if (token.IsCancellationRequested)
                        token.ThrowIfCancellationRequested();

                }
            }, token);

            tcs.Cancel();

            try
            {
                task.Wait();
            }
            catch (AggregateException aex)
            {
                foreach (var ex in aex.InnerExceptions)
                {
                    Console.WriteLine(aex.Message + " " + ex.Message);
                }
            }

            Console.ReadKey();
        }
    }
}

Waiting For Cancelled Async WorkFlow

One thing that struck me as very odd is that if I was using C# I would still be able to know about a cancelled Task in TPL land, by wait of a continuation that only runs on Cancelled State, or I could use a Wait with a Try-Catch which caught AggregateException (much like the sample shown above), and using async/await it is even easier.

Anyway my point being in C#, I would have no problems waiting on a cancellable task, there are many ways, but I could not seem to find a way to do that in F#. So I did some googling and low and behold Tomas Petricek has done some code that allows you to do that which you can find at this url: http://www.fssnip.net/d4, I got to this link from this Stack Overflow discussion : http://stackoverflow.com/questions/11609089/waiting-on-the-cancellation-of-an-asynchronous-workflow

His code is complex and probably not best suited to a beginners guide, but it is worth looking at if that is what you are after.

Serial Workflows

You can of course run async workflows in series, where you just wait for one workflow to complete using “let!”, here is a small example:

open System
open System.Threading

[<EntryPoint>]
let main argv =

    let looper = async {
        for i in 0..3 do
            printfn "Start is %d" i
            do! Async.Sleep(500)
            printfn "Done is %d" i
    }

    //runs 2 async workflows one after another
    let run2WorkflowsInSeries = async {
        let! loop1 = looper
        printfn "Done loop1"
        let! loop2 = looper
        printfn "Done loop2"
    }

    Async.RunSynchronously run2WorkflowsInSeries
    printfn "All done"

    Console.ReadLine() |> ignore

    //return 0 for main method
    0 

Which when runs gives the following output:

image

Parallel Workflows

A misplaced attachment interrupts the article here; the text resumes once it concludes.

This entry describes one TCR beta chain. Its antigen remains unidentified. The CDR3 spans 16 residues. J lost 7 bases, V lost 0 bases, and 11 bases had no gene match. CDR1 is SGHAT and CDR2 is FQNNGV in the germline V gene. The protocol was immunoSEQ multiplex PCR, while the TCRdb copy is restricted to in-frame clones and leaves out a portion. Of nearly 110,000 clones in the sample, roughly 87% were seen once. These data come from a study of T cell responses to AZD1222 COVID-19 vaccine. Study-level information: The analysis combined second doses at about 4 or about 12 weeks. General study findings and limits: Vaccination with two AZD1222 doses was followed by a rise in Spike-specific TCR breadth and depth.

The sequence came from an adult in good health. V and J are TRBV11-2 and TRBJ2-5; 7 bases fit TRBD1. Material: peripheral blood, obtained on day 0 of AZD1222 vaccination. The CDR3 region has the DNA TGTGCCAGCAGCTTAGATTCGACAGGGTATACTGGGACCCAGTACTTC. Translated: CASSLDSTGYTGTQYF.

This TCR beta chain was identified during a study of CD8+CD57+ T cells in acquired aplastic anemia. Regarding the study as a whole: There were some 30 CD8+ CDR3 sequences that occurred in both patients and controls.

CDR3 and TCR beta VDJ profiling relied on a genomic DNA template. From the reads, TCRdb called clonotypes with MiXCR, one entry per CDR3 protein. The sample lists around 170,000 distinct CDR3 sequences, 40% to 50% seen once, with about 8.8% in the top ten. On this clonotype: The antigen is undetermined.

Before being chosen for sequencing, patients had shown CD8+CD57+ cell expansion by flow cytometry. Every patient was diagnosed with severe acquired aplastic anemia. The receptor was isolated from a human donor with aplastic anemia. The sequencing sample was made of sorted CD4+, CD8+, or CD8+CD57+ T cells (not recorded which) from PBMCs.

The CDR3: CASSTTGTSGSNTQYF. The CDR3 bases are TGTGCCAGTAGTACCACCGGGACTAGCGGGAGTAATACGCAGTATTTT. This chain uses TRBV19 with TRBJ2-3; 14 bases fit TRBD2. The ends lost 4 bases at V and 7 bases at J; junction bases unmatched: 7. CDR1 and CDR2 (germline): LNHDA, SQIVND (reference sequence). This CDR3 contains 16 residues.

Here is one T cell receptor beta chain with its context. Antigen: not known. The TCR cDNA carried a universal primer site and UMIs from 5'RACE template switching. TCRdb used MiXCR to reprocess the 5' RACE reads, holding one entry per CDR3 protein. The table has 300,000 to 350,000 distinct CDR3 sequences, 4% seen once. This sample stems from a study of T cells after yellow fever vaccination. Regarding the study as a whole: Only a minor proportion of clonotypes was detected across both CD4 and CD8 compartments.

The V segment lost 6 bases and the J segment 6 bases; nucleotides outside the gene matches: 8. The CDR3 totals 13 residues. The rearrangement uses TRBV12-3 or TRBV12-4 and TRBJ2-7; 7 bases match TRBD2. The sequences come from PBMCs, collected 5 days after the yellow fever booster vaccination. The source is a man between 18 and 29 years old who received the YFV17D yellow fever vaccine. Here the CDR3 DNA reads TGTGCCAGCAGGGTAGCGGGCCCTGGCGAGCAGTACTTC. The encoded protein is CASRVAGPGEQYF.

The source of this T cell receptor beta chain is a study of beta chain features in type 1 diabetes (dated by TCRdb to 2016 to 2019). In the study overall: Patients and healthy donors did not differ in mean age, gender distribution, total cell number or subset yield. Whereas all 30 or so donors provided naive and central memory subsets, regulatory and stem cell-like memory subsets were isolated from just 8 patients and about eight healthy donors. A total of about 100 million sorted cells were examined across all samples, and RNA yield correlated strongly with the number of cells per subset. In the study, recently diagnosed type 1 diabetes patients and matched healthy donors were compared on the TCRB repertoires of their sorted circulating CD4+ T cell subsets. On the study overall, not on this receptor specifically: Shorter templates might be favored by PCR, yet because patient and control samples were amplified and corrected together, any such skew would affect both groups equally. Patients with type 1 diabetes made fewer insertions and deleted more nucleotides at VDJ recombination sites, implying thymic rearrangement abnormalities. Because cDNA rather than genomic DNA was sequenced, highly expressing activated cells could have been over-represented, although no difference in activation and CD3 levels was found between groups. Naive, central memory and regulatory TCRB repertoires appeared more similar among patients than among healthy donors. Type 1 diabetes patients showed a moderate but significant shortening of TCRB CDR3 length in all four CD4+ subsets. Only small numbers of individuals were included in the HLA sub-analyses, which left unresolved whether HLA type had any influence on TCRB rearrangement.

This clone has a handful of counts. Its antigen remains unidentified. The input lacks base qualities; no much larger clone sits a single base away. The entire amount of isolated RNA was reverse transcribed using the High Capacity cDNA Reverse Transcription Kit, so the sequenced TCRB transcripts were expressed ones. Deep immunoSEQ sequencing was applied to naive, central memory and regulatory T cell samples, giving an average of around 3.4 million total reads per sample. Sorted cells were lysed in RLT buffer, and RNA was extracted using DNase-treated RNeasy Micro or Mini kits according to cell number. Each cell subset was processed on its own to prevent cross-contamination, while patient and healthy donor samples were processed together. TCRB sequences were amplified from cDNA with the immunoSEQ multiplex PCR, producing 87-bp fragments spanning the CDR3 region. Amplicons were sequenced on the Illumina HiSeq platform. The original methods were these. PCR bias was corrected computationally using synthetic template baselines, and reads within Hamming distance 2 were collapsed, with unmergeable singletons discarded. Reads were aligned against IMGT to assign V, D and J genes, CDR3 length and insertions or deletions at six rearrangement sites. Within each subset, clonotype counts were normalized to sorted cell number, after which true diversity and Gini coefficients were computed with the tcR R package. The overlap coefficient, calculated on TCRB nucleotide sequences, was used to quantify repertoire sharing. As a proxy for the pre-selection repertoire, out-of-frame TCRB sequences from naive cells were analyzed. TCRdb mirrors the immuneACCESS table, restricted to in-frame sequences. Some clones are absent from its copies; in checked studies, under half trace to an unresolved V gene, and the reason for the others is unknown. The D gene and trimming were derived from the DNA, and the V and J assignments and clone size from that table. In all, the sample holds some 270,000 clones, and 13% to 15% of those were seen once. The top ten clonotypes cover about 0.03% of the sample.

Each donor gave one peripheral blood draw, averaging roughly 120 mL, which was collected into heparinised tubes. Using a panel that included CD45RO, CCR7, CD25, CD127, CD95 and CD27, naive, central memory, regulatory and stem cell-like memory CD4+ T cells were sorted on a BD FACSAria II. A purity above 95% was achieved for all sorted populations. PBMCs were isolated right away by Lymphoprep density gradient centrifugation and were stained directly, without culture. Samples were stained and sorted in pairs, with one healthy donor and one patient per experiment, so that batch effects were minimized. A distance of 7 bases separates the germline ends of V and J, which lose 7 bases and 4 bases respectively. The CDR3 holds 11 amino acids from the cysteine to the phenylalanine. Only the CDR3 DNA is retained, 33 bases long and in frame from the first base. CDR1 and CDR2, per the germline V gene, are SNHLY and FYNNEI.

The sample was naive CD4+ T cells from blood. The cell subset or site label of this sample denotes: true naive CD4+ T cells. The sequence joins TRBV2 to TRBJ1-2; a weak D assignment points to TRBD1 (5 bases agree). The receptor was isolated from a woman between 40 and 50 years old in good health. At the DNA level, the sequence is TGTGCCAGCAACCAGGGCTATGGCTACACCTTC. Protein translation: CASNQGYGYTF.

It is also entirely possible to run async workflows using a parallel type arrangement. If I was using TPL in C#, this would be the equivalent of Task.WhenAll(..) / Task.WaitAll(..). I have shameless stolen the following code snippet from Tomas Petriceks blog, which you can find right here, I urge you to read this read this blog, it is very very interesting : http://tomasp.net/blog/csharp-fsharp-async-intro.aspx/

Here is the code, which demonstrates how to run async workflows in parallel

open System
open System.Threading
open System.Text.RegularExpressions
open System.Net
open System.IO

[<EntryPoint>]
let main argv =

    let regTitle = new Regex(@"\<title\>([^\<]+)\</title\>")

    /// Asynchronously downloads a web page and returns
    /// title of the page and size in bytes
    let downloadPage(url:string) = async {
        let request = HttpWebRequest.Create(url)
        // Asynchronously get response and dispose it when we're done
        use! response = request.AsyncGetResponse()
        use stream = response.GetResponseStream()
        let temp = new MemoryStream()
        let buffer = Array.zeroCreate 4096

        // Loop that downloads page into a buffer (could use 'while'
        // but recursion is more typical for functional language)
        let rec download() = async {
            let! count = stream.AsyncRead(buffer, 0, buffer.Length)
            do! temp.AsyncWrite(buffer, 0, count)
            if count > 0 then return! download() }

        // Start the download asynchronously and handle results
        do! download()
        temp.Seek(0L, SeekOrigin.Begin) |> ignore
        let html = (new StreamReader(temp)).ReadToEnd()
        return regTitle.Match(html).Groups.[1].Value, html.Length }

    // Downloads pages in parallel and prints all results
    let comparePages = async {
        //wait for all results, similar to Task.WhenAll
        let! results =
            [| "http://www.google.com";
                "http://www.bing.com";
                "http://www.yahoo.com" |]
            |> Array.map downloadPage
            |> Async.Parallel
        for title, length in results do
            Console.WriteLine("{0} (length {1})", title, length)
    }

    // Start the computation on current thread
    do comparePages |> Async.RunSynchronously

    Console.ReadLine() |> ignore

    //return 0 for main method
    0 

Which when run produces the following results:

image

Further Reading : The F# Asynchronous Programming Model

Read more from the F# language creator, and main researcher, Don Syme and Tomas Petricek, I urge you all to go off and read the PDF at this link : http://research.microsoft.com/apps/pubs/default.aspx?id=147194

License

This article, along with any associated source code and files, is licensed under The Code Project Open License (CPOL)

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About the Author

Sacha Barber
Software Developer (Senior)
United Kingdom United Kingdom
I currently hold the following qualifications (amongst others, I also studied Music Technology and Electronics, for my sins)
 
- MSc (Passed with distinctions), in Information Technology for E-Commerce
- BSc Hons (1st class) in Computer Science & Artificial Intelligence
 
Both of these at Sussex University UK.
 
Award(s)

I am lucky enough to have won a few awards for Zany Crazy code articles over the years

  • Microsoft C# MVP 2014
  • Codeproject MVP 2014
  • Microsoft C# MVP 2013
  • Codeproject MVP 2013
  • Microsoft C# MVP 2012
  • Codeproject MVP 2012
  • Microsoft C# MVP 2011
  • Codeproject MVP 2011
  • Microsoft C# MVP 2010
  • Codeproject MVP 2010
  • Microsoft C# MVP 2009
  • Codeproject MVP 2009
  • Microsoft C# MVP 2008
  • Codeproject MVP 2008
  • And numerous codeproject awards which you can see over at my blog